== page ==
Q&A: The Oath Keepers Are In Ohio. Why They're Unique Among Militias
In the aftermath of the Jan. 6 storming of the U.S. Capitol, the FBI arrested two central Ohio residents. Court documents describe Jessica Watkins and Donovan Crowl, both from Champaign County, as members of a militia group called the Oath Keepers.
ideastream's Matt Richmond explained what makes the group unique.
First of all, how do federal authorities tie Watkins and Crowl to this group? I assume they don’t publish membership lists.
No, they definitely don’t. It’s mainly based on photos that were taken outside and inside the Capitol. There’s a patch that many Oath Keepers wear that says the name of the group on it. And then they also have another symbol that’s a picture of a minuteman, the colonial era soldier holding a rifle, with the slogan: “Guardians of the Republic. Not on our Watch.”
Watkins identifies herself as the head of a local militia that’s called Ohio State Regulars. Court documents said that group is affiliated or there’s an overlap in membership between that group and the Oath Keepers.
Now there were lots of people at the storming of the Capitol, as well as a couple different extremist groups who were at the protest as well as inside the building on Jan. 6. What’s important about the Oath Keepers allegedly being there at the scene?
First of all, it’s estimated by the Anti-Defamation League to be the largest militia in the U.S., with about 3,000 dues-paying members. It’s not clear how many of those are from Ohio.
It’s also unique because from their founding in 2009, they’ve been focused on recruiting ex-military and law enforcement. One of the people arrested from Ohio was in the Marines. The guy who was identified (by law enforcement) as the ringleader is from Virginia and he’s ex-military.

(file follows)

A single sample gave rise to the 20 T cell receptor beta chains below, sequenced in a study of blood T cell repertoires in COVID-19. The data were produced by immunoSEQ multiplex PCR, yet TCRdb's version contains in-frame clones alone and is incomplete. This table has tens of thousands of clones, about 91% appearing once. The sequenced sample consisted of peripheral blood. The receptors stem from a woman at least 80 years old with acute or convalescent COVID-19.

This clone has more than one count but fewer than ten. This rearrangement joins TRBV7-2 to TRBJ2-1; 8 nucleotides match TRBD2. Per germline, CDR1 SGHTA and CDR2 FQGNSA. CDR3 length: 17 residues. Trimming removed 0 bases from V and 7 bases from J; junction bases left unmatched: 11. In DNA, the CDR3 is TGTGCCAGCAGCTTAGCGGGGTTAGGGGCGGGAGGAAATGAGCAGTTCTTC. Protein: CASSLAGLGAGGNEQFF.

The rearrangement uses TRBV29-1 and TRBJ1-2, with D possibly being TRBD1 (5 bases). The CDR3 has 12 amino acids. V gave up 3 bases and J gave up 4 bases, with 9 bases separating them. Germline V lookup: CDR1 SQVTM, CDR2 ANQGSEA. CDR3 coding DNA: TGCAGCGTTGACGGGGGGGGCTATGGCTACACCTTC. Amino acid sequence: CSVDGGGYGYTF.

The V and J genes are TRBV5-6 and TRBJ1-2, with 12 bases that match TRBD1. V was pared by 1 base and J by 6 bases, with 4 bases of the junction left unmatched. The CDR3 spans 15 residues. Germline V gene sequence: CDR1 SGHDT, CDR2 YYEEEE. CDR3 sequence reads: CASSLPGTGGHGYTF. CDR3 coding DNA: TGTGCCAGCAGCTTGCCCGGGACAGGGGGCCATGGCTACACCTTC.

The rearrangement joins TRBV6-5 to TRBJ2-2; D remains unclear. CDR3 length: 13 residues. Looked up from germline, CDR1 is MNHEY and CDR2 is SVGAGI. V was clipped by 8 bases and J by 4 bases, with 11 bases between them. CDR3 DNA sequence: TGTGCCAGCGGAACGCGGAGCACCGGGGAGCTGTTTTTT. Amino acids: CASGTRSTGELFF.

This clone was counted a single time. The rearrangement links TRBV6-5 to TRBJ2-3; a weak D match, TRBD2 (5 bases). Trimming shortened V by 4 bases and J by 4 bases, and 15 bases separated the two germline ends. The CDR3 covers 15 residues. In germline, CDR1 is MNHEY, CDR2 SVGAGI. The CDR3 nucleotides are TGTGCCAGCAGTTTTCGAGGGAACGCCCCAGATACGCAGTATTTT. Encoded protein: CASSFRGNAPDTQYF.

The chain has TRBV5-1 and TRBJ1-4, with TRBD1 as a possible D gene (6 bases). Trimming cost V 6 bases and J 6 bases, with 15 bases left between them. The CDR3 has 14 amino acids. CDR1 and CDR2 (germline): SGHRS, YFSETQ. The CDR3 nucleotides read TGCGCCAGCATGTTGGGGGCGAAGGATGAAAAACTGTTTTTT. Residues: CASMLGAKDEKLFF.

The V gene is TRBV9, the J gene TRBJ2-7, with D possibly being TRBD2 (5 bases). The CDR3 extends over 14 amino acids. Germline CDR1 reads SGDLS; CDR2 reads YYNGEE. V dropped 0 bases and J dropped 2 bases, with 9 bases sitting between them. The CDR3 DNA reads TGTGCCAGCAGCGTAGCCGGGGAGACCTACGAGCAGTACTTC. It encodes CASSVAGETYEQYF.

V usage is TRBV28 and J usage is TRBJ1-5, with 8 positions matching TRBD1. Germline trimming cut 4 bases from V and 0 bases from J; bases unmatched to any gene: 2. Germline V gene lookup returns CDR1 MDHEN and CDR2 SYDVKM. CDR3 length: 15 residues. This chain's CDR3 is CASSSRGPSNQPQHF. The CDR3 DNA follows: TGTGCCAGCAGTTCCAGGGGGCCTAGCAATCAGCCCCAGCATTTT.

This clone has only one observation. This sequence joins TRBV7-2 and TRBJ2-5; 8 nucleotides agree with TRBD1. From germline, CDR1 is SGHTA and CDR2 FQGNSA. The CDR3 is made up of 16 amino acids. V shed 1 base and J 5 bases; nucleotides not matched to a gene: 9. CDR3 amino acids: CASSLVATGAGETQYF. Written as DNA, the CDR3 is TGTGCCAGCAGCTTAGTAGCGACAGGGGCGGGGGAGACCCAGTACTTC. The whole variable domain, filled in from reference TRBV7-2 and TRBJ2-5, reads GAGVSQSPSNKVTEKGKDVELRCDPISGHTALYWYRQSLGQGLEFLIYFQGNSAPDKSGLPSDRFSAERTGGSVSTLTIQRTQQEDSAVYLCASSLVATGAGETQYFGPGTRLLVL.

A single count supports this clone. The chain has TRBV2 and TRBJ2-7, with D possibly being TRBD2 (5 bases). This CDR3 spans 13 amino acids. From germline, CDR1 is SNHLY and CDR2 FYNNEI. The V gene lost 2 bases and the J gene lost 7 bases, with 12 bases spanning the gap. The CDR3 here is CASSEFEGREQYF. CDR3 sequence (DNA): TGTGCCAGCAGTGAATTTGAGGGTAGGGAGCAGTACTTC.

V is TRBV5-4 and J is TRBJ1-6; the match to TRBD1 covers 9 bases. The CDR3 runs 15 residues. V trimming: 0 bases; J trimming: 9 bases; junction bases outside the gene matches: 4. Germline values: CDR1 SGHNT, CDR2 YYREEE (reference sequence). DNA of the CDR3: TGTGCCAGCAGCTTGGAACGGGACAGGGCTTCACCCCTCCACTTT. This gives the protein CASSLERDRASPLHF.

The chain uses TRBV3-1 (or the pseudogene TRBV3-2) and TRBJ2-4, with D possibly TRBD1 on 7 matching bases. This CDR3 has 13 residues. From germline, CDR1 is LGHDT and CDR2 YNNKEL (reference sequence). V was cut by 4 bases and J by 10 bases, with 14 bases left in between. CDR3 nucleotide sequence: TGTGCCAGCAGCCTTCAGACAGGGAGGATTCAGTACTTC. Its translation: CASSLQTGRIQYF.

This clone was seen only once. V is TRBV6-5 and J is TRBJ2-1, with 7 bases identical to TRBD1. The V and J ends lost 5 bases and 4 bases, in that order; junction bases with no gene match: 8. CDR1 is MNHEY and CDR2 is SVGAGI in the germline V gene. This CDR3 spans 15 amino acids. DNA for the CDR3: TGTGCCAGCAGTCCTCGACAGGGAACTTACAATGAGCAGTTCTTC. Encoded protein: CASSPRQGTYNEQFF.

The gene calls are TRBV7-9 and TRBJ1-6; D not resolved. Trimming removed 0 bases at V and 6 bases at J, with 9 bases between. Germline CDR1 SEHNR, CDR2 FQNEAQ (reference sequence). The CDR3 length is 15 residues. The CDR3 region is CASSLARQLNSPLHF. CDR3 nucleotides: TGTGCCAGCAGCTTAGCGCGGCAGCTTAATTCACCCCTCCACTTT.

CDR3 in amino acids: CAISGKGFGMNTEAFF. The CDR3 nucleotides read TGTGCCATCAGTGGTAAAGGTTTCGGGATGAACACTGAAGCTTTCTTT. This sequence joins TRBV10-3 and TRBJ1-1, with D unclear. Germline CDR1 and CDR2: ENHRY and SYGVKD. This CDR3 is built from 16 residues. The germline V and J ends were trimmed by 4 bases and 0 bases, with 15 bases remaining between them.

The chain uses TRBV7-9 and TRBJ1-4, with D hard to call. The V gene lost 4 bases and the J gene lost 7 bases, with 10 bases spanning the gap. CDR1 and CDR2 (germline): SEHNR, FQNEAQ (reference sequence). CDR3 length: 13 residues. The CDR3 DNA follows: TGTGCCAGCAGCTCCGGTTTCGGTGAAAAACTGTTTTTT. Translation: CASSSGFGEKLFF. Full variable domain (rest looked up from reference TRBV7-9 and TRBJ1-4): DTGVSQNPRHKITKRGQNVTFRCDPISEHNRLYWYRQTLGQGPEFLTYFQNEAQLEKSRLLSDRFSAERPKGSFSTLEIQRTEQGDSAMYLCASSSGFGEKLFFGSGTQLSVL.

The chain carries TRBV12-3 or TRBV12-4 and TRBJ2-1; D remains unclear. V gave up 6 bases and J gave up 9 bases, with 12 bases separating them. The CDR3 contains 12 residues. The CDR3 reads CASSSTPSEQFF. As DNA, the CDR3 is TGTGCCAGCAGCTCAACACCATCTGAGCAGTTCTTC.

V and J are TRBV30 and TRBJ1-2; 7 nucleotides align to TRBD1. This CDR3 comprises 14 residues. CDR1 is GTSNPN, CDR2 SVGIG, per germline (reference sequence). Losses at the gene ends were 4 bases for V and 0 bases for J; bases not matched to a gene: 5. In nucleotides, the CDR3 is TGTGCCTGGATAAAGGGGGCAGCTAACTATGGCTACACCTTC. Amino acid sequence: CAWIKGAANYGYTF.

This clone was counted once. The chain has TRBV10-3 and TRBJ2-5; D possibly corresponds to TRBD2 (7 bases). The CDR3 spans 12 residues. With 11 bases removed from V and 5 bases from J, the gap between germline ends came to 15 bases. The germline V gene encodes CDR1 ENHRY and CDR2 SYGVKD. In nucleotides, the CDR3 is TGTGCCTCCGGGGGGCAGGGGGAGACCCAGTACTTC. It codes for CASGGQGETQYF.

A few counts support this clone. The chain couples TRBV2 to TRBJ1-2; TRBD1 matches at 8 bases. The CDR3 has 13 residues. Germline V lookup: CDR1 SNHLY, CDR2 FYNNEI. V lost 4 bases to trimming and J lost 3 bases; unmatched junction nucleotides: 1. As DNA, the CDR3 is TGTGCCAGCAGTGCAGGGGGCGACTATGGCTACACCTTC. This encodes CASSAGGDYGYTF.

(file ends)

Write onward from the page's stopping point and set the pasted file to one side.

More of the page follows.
And recently the federal government added conspiracy charges to these three members, including the two who are from Ohio. So they’re saying that these Oath Keepers actually planned beforehand to go and storm the Capitol building.
Sam Jackson, a professor at the University at Albany, wrote a book about the group last year. One thing that surprised him was the Oath Keepers don’t usually advertise their presence at events like this. So, he said he was surprised to see this group wearing the patches and being so open about being Oath Keepers.
“They would say ahead of time, ‘We encourage you to go, but please don’t wear Oath Keepers gear or clothing or logos because that will just feed this biased, liberal, mainstream media narrative that attempts to demonize us,’” Jackson said. “They were just blatant in terms of signifying some sort of affiliation with the group.”
So, you said this group attempts to recruit former or current military or law enforcement. What do we know about their representation among law enforcement in Ohio?
That’s really hard to say.
The response from law enforcement here, from the Cleveland Division of Police and Cuyahoga County’s public safety department, is that they don’t know of anyone who was involved on Jan. 6. And if they find out anyone who was, then there would be discipline.
As far as rooting out people affiliated with the Oath Keepers or other anti-government groups before an arrest, it’s not clear that anything is being done.
Does this bring up any First Amendment issues? Can a government prevent employees from joining certain groups or fire them over their membership in them?
There is case law saying that the First Amendment protection of the right to assembly and freedom of speech does have exceptions when it comes to law enforcement and the nature of that work.
And the Oath Keepers have pivoted a little.
“Under the Obama administration, one of their common themes was: We’re concerned that the federal government is going to declare martial law to violate the rights of everyday Americans,” Sam Jackson from the University at Albany said. “And by 2020 we saw them saying: President Trump, please declare martial law to violate the rights of every day Americans in order to put down this alleged insurrection against you.”
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